Platypus Wildfire activity increases

September 13, 2018 - 1:57 pm

The Platypus and Rhino wildfires have experienced an increase in fire activity with the weather drying out and hotter temperatures returning in northern Arizona’s Red Rock Secret Mountain Wilderness. 

The two fires are burning in hazardous and rugged terrain in the wilderness north of Sedona and are predicted to merge this week.

Fire managers will conduct burnout operations to minimize fire progression to the north and also prevent fire spread to the east into Bear Sign Canyon.

Residents in Flagstaff, Fort Tuthill, Sedona, Village of Oak Creek, Winona and surrounding areas should expect an increase in smoke. Residents in low lying areas should expect heavier smoke during the nighttime and early morning hours.


Discovery date: July 28, 2018.

Cause: Lightning.

Location: Approximately 6 miles northwest of Sedona in Red Rock Secret Mountain Wilderness. (Lat/Long:34.94291, -111.8701)

Current size: The Platypus/Rhino Fire is approximately 2,350 acres and is actively burning the remains of the 1994 Lost Fire.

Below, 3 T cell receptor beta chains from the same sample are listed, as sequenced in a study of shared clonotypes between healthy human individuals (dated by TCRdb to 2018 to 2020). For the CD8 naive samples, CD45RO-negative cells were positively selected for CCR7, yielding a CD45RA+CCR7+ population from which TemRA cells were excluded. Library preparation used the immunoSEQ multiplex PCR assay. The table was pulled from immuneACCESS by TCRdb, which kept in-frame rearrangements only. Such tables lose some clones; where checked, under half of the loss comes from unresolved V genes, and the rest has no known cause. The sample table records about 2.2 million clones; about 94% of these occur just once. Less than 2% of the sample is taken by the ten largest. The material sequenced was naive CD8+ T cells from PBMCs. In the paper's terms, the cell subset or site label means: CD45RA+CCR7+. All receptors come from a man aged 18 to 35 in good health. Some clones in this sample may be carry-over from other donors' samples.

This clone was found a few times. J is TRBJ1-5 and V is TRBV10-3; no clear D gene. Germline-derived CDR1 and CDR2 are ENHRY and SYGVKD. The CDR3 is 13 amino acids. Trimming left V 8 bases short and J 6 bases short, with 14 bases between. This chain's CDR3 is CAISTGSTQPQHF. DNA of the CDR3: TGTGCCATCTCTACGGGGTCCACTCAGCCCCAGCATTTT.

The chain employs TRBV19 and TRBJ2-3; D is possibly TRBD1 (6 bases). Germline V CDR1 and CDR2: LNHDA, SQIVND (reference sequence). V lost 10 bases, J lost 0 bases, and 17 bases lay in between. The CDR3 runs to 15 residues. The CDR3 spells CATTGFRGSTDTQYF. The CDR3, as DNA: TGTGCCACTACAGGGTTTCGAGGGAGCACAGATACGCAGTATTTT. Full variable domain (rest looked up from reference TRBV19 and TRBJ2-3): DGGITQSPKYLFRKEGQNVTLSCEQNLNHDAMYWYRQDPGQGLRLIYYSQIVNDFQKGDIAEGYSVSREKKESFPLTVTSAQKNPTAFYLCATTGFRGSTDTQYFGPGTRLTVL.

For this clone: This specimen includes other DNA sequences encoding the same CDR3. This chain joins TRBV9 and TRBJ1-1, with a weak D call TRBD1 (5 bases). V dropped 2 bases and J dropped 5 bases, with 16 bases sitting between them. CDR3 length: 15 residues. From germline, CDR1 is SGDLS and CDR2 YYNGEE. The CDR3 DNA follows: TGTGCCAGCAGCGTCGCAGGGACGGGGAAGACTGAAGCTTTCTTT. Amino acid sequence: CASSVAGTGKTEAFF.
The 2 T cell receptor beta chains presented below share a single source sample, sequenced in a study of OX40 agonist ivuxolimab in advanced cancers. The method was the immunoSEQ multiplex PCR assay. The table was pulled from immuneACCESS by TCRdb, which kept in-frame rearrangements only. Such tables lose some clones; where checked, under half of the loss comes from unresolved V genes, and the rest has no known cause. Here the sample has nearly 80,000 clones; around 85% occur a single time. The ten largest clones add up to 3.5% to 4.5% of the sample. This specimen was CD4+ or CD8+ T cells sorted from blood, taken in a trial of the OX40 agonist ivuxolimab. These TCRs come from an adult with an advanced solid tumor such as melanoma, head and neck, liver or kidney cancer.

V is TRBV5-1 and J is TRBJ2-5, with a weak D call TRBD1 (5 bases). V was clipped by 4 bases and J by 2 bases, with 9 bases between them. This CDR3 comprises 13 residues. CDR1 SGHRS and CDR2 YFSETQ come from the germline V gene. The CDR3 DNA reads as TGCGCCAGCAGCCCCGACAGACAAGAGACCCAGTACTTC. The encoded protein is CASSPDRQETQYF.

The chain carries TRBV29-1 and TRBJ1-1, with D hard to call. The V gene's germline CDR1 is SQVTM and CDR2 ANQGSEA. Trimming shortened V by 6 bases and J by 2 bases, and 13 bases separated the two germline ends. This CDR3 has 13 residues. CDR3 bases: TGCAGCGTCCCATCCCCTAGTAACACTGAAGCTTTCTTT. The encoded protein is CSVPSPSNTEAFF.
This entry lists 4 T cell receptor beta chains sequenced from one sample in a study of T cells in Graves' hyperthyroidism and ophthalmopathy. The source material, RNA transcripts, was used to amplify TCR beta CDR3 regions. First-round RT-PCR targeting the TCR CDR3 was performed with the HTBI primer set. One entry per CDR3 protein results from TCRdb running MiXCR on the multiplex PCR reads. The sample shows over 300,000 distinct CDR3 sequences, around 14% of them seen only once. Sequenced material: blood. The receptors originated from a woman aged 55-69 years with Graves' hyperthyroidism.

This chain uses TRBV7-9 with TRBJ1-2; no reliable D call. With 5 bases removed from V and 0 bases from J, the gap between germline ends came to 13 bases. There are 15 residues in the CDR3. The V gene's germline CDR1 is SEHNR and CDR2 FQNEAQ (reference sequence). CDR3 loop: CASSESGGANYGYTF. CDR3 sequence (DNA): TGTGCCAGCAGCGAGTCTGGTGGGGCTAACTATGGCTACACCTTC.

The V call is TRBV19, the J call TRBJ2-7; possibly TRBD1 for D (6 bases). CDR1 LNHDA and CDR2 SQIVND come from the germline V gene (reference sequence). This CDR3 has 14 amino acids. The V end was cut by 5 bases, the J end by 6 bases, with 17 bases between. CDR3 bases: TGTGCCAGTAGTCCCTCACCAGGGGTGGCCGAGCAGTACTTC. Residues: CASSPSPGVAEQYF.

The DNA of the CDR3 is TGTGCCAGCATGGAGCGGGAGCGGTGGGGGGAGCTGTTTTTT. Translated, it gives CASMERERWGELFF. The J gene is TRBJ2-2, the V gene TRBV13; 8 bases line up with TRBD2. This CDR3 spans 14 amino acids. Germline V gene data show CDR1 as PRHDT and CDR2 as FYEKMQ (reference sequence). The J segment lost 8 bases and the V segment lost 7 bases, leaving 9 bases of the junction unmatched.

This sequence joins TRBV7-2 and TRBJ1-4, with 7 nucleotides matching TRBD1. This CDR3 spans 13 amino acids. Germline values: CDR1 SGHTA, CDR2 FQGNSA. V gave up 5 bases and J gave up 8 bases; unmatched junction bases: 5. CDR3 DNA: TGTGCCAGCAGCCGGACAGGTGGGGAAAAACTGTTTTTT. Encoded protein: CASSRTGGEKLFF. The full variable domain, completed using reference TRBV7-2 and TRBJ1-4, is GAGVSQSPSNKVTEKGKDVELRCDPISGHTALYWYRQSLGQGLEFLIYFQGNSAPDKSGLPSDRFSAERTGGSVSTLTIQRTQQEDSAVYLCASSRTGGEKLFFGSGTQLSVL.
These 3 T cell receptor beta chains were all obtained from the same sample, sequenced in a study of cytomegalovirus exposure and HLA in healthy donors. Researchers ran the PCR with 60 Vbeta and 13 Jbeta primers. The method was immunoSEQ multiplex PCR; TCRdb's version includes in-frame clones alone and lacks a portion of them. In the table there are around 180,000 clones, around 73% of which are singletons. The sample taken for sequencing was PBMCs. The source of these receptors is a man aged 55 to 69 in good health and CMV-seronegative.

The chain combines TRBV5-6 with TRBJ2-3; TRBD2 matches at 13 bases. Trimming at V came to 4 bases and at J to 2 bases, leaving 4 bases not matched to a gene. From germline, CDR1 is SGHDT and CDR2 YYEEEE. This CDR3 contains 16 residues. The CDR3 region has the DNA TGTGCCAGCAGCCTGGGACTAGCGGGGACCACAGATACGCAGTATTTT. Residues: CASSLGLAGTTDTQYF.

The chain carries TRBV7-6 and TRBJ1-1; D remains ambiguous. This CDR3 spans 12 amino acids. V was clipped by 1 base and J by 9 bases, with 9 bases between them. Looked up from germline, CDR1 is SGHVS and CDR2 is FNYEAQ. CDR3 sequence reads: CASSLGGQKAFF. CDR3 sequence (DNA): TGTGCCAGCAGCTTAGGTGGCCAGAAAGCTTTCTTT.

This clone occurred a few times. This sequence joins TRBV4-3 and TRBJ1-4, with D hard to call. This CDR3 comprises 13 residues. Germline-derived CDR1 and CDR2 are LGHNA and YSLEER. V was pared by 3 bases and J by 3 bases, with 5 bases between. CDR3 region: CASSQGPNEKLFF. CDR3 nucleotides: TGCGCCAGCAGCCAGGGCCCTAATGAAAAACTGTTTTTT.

Resources: Currently there are five engines, a water tender, a dozer, two hand crews and ten miscellaneous overhead assigned to the fire. As operations dictate and additional resources become available the number of personnel assigned may fluctuate.

Predicted smoke impacts: The fire is producing smoke from heavy fuel loading making it visible from Sedona to Flagstaff during the day, smoke is expected to disperse to the northeast towards Flagstaff and settle in low lying areas during the nighttime and early morning hours.

Current closures: Secret Mountain Trail No. 109 (

Recent and current operations: Crews will continue to prepare and use a combination of existing roads, natural barriers, constructed fire control lines and burnout operations to control fire progression to the north and the east. No fire growth has been detected, or is anticipated, toward the south.